If you know just the slightest thing about design you will know about the designer Verner Panton. His stuff is sold under the company name of Verpan and there are soo many classics that we can attribute to the man.
Recently I decided to splash out and buy myself a nice lamp and Verner Panton won my vote with his Moon pendant. It was first released in 1960 and has become one of his best known works. It is available in 2 sizes and 2 colours although the copper only comes in small and the white comes in both.
It depends what sort of effect you are trying to create with this lamp as to what one you want. Some like to have it over in the corner as part of an over all design for the room and use it’s cracking sculptural form and a more decorative piece than a functional one. We decided that we wanted it central so went for the bigger design and hung it high.
The light emanates beautifully from the spaces between the rings and depending on what bulb you put inside it will give the room a warm and cosy glow.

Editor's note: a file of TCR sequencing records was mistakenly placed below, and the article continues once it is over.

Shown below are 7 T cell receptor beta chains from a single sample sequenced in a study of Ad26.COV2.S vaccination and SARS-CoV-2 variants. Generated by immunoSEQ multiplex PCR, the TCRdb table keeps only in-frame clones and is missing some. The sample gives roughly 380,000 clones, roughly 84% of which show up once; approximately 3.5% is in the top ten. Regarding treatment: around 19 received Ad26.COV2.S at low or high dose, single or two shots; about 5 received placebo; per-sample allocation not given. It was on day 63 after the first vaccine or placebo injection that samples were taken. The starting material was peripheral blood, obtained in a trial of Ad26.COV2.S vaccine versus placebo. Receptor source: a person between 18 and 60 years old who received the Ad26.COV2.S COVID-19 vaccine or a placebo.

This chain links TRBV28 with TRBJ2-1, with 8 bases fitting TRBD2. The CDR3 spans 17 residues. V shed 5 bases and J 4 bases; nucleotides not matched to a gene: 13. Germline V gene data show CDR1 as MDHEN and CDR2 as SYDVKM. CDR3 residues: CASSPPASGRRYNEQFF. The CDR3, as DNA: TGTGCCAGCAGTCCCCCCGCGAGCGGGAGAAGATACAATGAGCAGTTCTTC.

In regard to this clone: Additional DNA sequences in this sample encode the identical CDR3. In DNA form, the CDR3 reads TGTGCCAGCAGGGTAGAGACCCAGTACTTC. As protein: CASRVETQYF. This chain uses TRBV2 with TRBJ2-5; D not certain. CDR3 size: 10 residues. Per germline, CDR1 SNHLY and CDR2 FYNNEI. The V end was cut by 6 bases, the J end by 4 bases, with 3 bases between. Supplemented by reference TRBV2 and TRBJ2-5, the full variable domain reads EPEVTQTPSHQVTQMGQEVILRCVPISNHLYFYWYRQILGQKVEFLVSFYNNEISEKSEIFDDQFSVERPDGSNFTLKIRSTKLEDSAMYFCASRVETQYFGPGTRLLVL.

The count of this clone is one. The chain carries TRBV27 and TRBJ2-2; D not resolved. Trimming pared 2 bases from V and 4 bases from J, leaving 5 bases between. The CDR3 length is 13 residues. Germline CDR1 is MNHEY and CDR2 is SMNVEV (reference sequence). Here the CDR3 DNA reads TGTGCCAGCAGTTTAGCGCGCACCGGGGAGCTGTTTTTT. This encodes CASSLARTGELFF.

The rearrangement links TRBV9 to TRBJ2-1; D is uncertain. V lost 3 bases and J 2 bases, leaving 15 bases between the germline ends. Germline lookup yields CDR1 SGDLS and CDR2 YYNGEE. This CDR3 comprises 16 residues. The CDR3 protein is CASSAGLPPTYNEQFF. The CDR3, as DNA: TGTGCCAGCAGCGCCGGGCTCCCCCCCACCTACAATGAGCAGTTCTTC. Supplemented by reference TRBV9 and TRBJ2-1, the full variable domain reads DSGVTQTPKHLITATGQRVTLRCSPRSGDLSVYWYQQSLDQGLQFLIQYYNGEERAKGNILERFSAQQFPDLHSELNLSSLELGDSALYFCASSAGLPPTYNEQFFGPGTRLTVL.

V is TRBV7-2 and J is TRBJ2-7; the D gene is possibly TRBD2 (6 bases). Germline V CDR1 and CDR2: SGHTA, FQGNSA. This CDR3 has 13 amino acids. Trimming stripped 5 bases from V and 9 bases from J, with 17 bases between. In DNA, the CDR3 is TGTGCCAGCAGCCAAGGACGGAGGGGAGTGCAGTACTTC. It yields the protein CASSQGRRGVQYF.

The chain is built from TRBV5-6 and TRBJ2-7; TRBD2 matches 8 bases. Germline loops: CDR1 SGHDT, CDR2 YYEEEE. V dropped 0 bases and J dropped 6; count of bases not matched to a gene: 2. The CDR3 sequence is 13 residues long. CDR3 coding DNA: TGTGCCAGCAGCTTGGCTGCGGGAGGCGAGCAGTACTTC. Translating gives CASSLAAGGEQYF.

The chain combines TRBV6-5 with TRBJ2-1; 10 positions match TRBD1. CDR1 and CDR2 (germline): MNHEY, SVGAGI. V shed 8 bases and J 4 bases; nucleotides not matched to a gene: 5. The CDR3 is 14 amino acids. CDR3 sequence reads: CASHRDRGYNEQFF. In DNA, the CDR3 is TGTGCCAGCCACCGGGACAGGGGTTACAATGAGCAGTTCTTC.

These days with Philips bulbs you can actually choose your colour and control it from you phone but that all seemed a bit gimmicky for us. I mean, lets face it we just paid silly money for a lamp designed when my parents were kids.
As you can see with the images there is no end to how many different angles you can shoot the lamp from with the disappearing curves always producing interesting outcomes.
The clever thing about this lamp is the way in which it packs down. With the ever decreasing size of the rings the entire lamp shrinks down to be just the height of one of the metal rings.
The weight and feel of the lamp is heavy and quality. It’s important when designing something of quality that the feel is right and with the Moon Pendant those 2 points have been ticked. It really surprised me just how heavy the unit was as the rings are all formed metal which has been plastic coated. The small design touches make this product special like for example that fact that the rings could well have been straight sheet metal. However the light gradient would not have been the same so a curved metal panel is used to optimise the way in which the light leaves she shade.